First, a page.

The above image is from Wikimedia Commons.I keep wanting to provide the Chapter on Buttons. The previous post's question was in anticipation of that. However, like Tristram Shandy, the more I put it off, the harder it is to get around to doing because, like him, other things occur to me instead. If I decide not to write them, because I want to write the Chapter on Buttons, then that just makes us wait around with nothing, thereby losing the interest of the few readers I gathered in November.
So, while I'm waiting for the energy, time, and interest to write on buttons, I have just two quick things.
- All the time that I was a very young boy, I dreamed of the ability to become a bird. This is not an unusual fantasy. In fact, it is a cliche or an archetype, one. However, like all humans everywhere, I dreamed of becoming a noble eagle (not Don Henley or Joe Walsh, then), or a sharp winged hawk. I have now changed my mind. If I were a bird, I'd be a buzzard.
- I have decided that, all things considered, left-hand drive is the superior configuration for cars.
As for #1, I wrote last year about how eating is murder ("For whom the dinner bell tolls"), how this is an unresolved moral equation for any one, whether ancient or modern. Well, I was thinking that buzzards have a great many advantages over eagles and hawks. In addition to no one ever naming a rock band or literary society after them, buzzards haven't very much competition. You don't hear of other animals working for a day and a half for a chance to eat a buzzard. In fact, vultures in general can land in the middle of a crowd of feeding lions and be ignored. (Probably the lions are wrinkling their noses and complaining about how ugly the vultures are.)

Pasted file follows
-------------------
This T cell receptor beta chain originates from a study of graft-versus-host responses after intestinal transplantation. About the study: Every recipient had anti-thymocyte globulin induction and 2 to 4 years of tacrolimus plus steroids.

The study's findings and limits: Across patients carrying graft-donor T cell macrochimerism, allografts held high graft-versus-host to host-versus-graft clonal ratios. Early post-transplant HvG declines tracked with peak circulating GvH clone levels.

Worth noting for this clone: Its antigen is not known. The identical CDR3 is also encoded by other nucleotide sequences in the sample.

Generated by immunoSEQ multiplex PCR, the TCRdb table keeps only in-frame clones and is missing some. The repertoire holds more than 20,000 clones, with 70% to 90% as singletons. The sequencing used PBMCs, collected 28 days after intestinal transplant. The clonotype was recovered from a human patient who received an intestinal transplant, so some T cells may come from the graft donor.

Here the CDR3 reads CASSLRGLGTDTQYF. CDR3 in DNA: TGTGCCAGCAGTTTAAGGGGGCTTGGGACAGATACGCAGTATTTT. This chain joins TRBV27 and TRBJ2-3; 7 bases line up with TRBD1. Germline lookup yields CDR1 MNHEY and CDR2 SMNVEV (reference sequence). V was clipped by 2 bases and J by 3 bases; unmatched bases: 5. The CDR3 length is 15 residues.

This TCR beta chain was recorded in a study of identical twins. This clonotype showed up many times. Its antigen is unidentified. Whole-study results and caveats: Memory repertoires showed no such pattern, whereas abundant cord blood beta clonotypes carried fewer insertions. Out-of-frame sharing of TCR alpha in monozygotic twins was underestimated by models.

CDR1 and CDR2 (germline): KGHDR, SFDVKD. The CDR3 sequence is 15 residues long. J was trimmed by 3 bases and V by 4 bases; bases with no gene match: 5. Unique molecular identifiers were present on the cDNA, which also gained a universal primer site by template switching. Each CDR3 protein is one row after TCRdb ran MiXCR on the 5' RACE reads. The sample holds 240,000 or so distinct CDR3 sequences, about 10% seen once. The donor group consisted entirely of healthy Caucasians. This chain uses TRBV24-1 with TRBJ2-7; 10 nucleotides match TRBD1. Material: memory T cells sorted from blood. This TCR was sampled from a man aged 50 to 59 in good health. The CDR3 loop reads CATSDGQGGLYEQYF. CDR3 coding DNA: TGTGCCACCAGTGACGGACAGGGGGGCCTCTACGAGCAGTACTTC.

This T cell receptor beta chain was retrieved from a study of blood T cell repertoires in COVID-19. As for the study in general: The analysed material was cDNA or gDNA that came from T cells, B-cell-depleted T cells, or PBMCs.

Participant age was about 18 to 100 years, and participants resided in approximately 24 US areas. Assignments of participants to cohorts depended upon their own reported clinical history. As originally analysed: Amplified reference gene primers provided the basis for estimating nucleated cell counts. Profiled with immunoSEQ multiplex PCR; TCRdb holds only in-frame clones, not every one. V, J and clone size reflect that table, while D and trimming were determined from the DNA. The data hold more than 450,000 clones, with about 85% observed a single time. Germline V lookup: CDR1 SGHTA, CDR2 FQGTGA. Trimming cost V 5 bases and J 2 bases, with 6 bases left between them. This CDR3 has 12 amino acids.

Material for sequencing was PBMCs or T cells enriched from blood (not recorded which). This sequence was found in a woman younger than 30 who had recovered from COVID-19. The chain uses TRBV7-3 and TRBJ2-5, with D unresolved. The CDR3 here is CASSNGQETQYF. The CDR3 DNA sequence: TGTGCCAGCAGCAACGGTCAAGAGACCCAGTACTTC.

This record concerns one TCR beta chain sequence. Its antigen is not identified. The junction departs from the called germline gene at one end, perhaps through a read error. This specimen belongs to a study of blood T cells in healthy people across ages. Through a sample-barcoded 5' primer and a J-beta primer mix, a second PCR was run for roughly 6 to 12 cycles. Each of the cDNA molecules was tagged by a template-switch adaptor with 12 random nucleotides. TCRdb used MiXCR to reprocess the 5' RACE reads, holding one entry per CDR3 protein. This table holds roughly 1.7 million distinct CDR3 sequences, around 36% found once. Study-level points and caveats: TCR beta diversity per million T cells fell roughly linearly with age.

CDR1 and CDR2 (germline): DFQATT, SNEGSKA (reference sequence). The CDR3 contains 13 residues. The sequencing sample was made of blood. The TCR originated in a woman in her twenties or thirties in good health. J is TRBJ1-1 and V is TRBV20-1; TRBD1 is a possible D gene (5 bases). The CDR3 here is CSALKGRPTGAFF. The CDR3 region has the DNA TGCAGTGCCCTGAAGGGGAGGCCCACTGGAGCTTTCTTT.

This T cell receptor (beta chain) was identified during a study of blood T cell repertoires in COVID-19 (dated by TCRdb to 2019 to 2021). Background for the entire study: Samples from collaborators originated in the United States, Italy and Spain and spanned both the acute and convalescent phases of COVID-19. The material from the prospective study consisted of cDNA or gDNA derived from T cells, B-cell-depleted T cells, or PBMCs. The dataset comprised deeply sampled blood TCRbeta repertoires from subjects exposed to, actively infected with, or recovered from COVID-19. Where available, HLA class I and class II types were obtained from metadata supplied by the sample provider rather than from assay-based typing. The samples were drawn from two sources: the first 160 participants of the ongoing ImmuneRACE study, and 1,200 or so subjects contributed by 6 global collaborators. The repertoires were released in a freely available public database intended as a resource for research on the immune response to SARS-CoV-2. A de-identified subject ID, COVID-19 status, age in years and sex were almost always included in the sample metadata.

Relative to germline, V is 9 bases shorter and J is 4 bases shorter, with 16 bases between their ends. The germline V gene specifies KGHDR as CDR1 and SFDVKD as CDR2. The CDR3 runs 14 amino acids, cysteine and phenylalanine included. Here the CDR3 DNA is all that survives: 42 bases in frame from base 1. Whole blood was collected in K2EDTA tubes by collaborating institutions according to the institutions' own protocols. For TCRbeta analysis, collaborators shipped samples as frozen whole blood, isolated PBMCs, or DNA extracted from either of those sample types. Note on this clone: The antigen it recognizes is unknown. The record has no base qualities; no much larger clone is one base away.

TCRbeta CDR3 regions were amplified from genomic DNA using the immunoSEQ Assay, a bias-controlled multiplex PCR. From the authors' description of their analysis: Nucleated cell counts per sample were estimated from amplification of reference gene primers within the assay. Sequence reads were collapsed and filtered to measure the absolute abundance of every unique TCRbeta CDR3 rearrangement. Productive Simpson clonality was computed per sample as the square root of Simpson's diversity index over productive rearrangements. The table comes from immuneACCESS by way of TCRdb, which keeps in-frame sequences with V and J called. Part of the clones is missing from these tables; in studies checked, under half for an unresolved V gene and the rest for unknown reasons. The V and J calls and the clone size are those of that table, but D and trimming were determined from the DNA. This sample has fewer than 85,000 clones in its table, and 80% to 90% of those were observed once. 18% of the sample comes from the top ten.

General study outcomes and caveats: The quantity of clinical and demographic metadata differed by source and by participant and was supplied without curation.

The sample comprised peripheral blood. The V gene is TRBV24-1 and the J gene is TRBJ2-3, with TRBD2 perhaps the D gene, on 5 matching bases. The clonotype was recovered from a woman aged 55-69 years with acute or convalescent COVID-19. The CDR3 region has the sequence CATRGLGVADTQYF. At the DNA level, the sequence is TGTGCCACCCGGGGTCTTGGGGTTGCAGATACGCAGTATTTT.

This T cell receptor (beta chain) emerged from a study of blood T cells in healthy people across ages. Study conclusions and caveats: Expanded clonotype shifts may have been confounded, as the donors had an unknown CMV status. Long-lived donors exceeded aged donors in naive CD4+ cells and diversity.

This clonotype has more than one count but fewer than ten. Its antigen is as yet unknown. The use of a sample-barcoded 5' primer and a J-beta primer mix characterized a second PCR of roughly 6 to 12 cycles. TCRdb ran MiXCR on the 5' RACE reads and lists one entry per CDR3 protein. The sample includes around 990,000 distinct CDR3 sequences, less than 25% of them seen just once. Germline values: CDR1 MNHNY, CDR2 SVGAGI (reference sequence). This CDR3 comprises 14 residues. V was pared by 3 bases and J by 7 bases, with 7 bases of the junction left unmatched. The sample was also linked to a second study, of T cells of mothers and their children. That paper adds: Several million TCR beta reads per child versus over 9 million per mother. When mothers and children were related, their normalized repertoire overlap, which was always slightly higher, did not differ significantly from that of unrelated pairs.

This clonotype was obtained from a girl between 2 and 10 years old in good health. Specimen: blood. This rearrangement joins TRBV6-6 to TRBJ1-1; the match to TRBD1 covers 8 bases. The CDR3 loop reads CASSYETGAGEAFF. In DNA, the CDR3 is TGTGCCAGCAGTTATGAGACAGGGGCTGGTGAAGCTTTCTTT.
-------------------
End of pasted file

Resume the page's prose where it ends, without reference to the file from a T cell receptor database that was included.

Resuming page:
Additionally, they get to eat and breed and nest without any guilt. They wait for things to die on their own and then go clean up. They do a service to all the other animals.
Even the subject of their grotesque features is overplayed. Yesterday, I saw a flock of buzzards overhead. I had never before seen more than six buzzards on the wing, but I saw a supercolony of buzzards circling. There had to be more than two dozen. Say what you want about how thin their necks are, how wrinkled their faces, how vile their eating habits, buzzards are actually beautiful on the wing. The stringent V of their wings, the effortless soaring, and even the powerful flapping are all quite pleasing.
Well, the left hand side drive is obviously superior. By pinning the driver's left arm against the door, left hand side drive allows the driver to swat children, repel or explore passengers, and fish for dropped CD's with the right hand. Imagine having to do all of that with the left: the children would be bratty, the passengers licentious or chaste, and the fumbled lighters and CD's would pile up on the car floor. It's a horrible thought.
(Oh, and the chapter on buttons is actually going to be, eventually, a discussion of the neurotic codes of nudity and cloud cuckoo land of empiricism gone mad that bedevils contemporary culture.)